MasonandAlamdari(2007)conductedaDelphistudywith26airtransportexpertsinordertodetectfuture trendsconsideringEUnetworkcarriers,lowcostcarriers,andconsumerbehavior.


haul network backed by alliances to provide a global spread, and supported by a shorthaul anddomesticnetworkreducedsignificantlyinsizeandimportance. In contrast to network carriers business model, which is based on service differentiation, lowcost carriers pursue a strategy of cost leadership. The traditional low cost model concentrates on maximum aircraft utilization, the operation of a single aircraft type only, and keeping to short turnaround times at secondary or less congested airports with lower fees (e.g. Bieger&Agosti, 2005, p.53; Doganis, 2006, pp.147; Hanlon, 2007, pp.58). An overview of the most important operation and product features distinguishing lowcost carriersfromnetworkcarriersisprovidedinTable1.
Operation/ product feature Airports




Low-cost carriers Secondary, less congested (by and large) 15-20 minute turnarounds Single aircraft type (e.g. Boeing 737, Airbus A320) High utilization (over 11 hours/day) Point-to-point No interlining No baggage transfer Mostly direct via Internet booking

Network carriers Primary (hubs) Higher turnaround times due to congestion and labor regulations Multiple aircraft types Moderate utilization Hub-and-spoke Interlining Code share, global alliance Travel agents Internet Call center Complex structure Multiple class Seat assignment Complimentary amenities In-flight entertainment Yes Leisure and business

Fares In-flight

Low Simple structure Single class No seat assignment Pay for amenities, onboard selling

No (by and large) Leisure, price sensitive business travelers Table1:Comparisonoflowcostcarriersvs.networkcarriers5

FFP Target group

Owingtotheirsignificantlylowercostbase,lowcostcarriersareabletoofferpointtopoint services at substantially lower fares than network carriers. This introduction of lowfare services on European routes has brought about an increase in leisure travel, a higher traffic volume, and a loss of market shares for both network carriers and charter airlines (Mason, 2005; Lufthansa Consulting, 2008, p.22). Initially targeting leisure travelers, recent studies indicate that lowcost carriers have been successful in increasing their number of business



travelers in Europe as well (Mason & Alamdari, 2007, p.302). Though Europe experienced a virtual lowcost boom in 2002/2003 with over a dozen new airlines entering the market (Doganis, 2006, p.161), several of them had to pull out of the market soon thereafter, since they could not operate profitably or were taken over by competitors (Anonymous, 2006, p.19).Thusfar,itseemsthatthelowcostcarrierbusinessmodelisonlysuccessfulonshort haulroutes.Thoughseveralcarriershavetriedtoadoptthelowcostbusinessmodeltolong haulinternationalroutes,suchattemptshavetodatebeenunsuccessful(cf.Simon,2008).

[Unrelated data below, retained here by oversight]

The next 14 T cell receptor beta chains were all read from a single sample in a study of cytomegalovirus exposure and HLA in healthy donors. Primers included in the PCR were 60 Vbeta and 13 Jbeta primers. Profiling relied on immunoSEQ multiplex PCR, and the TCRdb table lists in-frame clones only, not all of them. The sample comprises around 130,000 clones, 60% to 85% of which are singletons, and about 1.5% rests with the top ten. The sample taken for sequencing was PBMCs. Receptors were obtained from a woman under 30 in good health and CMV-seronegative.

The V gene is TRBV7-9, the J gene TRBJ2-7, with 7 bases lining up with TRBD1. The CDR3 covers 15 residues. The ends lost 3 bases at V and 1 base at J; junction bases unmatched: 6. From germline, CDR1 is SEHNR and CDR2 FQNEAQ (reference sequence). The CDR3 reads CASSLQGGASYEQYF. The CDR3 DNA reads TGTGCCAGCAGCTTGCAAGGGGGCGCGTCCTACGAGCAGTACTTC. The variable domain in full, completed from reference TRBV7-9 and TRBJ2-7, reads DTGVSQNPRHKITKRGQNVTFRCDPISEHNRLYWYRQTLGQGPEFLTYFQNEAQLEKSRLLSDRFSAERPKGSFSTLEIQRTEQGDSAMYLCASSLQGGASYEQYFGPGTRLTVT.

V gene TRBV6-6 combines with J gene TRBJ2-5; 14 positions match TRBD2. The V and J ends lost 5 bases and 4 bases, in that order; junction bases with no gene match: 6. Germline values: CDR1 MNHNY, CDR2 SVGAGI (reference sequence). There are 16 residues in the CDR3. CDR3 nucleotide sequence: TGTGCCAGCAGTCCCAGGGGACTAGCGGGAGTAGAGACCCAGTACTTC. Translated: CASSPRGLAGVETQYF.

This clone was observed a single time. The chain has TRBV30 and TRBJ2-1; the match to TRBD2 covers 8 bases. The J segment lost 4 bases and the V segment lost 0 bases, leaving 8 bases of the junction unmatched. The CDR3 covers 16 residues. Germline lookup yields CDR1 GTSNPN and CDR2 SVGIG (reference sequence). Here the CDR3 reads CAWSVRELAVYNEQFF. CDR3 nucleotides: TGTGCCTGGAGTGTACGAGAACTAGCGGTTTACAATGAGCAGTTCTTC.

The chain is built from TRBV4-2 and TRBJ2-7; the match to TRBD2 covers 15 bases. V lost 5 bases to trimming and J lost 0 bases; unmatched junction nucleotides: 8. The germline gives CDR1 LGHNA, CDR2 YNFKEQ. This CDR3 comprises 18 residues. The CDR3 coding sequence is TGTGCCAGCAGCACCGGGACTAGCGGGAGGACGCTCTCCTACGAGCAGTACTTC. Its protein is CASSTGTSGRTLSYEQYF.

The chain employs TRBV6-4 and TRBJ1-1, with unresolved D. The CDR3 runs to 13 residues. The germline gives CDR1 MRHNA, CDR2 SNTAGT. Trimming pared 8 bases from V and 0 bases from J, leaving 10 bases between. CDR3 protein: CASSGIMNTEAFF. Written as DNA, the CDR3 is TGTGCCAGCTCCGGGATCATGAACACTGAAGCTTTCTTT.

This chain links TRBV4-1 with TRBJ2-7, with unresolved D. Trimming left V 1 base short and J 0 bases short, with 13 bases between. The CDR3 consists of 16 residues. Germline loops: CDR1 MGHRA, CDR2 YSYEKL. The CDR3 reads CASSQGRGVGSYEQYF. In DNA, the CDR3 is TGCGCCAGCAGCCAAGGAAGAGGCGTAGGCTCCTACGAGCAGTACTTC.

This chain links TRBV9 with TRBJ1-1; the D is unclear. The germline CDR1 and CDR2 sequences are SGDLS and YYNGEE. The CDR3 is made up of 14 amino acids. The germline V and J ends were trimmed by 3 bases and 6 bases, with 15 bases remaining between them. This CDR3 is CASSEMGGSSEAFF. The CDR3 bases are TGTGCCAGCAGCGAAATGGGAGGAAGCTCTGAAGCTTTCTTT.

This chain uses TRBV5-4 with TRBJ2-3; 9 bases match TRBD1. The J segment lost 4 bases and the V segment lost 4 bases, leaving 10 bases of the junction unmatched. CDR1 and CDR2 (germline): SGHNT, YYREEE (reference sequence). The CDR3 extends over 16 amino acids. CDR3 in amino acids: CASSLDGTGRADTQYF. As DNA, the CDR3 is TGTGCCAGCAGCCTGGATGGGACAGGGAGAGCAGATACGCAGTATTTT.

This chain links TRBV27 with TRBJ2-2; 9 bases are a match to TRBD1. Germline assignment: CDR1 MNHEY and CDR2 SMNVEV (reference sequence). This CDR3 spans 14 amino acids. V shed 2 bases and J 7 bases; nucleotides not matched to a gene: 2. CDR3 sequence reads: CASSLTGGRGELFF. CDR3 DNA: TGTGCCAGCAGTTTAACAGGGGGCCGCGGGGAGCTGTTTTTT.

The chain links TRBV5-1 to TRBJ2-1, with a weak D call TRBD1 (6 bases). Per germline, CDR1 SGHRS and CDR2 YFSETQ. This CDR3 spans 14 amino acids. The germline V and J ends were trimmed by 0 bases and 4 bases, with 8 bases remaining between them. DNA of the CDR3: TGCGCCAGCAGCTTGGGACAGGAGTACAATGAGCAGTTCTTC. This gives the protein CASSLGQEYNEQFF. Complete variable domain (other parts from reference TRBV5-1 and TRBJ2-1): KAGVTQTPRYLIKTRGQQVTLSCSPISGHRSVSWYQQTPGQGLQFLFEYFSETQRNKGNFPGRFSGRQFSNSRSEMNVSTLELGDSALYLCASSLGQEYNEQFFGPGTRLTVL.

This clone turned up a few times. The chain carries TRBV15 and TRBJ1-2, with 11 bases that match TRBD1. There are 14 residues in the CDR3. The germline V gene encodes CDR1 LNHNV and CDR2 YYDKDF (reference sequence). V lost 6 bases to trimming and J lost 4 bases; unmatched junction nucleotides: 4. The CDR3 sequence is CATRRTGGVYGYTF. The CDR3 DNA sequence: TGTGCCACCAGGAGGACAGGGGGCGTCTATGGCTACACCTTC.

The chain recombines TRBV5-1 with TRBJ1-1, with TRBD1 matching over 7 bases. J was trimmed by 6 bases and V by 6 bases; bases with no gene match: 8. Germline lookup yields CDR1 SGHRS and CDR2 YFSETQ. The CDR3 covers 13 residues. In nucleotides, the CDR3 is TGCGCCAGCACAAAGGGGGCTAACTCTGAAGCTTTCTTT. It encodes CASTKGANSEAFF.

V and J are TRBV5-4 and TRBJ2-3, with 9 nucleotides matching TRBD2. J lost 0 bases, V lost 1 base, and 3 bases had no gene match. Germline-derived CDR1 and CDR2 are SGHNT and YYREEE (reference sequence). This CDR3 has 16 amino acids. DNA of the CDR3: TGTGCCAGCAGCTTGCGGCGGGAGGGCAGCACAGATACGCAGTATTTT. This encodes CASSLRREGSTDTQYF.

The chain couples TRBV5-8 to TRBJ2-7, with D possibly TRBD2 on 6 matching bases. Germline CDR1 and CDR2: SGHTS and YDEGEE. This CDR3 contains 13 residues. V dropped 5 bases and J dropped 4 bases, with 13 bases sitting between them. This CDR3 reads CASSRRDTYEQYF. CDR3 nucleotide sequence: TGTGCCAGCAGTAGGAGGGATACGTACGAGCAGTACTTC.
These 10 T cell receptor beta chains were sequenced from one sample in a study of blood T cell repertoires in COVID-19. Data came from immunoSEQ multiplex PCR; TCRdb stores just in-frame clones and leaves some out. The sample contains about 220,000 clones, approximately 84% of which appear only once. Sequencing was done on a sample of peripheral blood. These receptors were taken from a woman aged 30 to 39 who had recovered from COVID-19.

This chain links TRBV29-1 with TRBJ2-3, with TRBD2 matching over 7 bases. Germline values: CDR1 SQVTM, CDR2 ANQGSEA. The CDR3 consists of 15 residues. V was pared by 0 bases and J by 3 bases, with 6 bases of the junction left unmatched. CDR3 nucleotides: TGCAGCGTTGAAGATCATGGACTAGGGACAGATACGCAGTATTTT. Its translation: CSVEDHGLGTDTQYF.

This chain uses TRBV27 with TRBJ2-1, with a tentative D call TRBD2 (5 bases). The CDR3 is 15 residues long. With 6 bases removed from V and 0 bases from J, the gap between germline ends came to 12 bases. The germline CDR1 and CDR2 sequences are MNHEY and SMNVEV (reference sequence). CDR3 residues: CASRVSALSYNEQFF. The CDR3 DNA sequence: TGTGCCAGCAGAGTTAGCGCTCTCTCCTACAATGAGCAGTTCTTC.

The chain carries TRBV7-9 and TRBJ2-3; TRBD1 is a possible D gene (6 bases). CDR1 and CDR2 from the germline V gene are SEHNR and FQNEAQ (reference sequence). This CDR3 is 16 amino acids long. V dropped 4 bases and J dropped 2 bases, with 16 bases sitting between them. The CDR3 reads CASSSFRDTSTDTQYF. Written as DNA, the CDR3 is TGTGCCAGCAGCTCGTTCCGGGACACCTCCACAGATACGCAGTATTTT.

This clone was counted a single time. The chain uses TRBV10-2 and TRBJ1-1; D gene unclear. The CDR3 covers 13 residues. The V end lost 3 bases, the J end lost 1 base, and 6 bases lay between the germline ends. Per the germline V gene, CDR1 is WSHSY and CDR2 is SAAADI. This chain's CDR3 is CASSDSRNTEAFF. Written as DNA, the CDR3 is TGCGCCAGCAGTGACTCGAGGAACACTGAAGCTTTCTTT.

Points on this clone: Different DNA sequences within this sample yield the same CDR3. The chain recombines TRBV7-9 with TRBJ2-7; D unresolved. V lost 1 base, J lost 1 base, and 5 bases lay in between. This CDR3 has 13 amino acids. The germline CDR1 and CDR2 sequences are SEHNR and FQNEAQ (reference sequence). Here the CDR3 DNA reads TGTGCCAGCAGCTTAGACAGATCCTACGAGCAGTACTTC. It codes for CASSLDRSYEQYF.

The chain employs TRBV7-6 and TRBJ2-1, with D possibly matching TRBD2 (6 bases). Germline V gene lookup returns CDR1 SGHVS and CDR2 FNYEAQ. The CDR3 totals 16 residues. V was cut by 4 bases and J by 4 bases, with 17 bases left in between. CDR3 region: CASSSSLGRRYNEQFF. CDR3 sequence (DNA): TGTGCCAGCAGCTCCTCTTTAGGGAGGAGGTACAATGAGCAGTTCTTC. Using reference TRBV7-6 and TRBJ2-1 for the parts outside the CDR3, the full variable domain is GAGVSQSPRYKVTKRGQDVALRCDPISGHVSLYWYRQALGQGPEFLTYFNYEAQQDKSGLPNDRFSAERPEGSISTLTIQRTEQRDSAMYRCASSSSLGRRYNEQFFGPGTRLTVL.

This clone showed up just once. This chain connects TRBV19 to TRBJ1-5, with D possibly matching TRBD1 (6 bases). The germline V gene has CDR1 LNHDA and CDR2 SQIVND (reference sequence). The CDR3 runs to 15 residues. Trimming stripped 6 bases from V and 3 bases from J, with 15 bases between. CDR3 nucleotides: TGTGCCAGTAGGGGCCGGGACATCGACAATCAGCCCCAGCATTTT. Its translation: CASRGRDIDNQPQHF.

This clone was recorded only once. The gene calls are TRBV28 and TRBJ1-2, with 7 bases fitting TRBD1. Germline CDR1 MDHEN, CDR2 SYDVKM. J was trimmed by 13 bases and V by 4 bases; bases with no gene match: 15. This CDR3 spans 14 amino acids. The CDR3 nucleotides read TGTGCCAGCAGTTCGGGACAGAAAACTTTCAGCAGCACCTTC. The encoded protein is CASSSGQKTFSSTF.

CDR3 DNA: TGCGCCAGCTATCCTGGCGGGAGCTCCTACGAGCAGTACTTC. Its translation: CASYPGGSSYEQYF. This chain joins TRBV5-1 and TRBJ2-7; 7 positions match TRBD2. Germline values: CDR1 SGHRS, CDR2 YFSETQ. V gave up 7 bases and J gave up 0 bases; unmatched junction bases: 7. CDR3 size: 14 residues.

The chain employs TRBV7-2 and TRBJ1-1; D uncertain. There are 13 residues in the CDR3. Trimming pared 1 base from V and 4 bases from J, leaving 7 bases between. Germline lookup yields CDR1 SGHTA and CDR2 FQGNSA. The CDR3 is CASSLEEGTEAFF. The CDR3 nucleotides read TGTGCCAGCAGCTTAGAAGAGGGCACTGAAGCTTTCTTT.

3.3 Customersegmentation
In order to define distinct target groups, customers are typically segmented along demographic, psychographic, and/or behavioral dimensions (cf. Peter & Olson, 2008, pp.370; Solomon et al., 2006, p.9). Shaw (2007, p.24) specifies three variables along which passengers in the airline market are traditionally segmented: (1) passengers journey purpose(reasonfortravel),(2)thelengthoftheirjourney,and(3)theircountryorcultureof origin. Oyewole & Choudhury (2006), on the other hand, contend that purchase situation factors also represent useful segmentation dimensions. Accordingly, they differentiate betweenreasonfortravel,frequencyoftravel,classoftravel,andtypeofairlineused.6Since the reason for travel constitutes the most traditional dimension along which customers are segmented in the airline industry (cf. Teichert et al., 2008, p.229), it is described in more detailinthefollowingsection. Airline customers can essentially be divided into business and leisure travelers. While there may be some exceptions to these two dimensions (e.g. pilgrimage, medical transport) most of the trips taken by airline passengers fit into one of these two categories (Shaw, 2007, p.24). Business travelers have long been the most important customer segment for airlines due to their relative price inelasticity (Hanlon, 2007, p.35). While business travelers in the past gave emphasis to flexibility and service over price and, therefore, generally purchased firstandbusinessclasstickets,alargeproportionofthiscustomersegmentseemstonowbe giving preference to price over service, and seems willing to sacrifice flexibility and frills in return for lower fares (Mason&Alamdari, 2007, p.302). This development is corroborated byrecentstudieswhichrevealthatinparalleltothedecreaseofbusinesstravelerswhofly

Intheirstudy,Oyewole&Choudhury(2006)analyzetheinfluencethefourdifferentpurchasesituationscan haveontheimportanceconsumersattachtoservicesintheairlineindustry.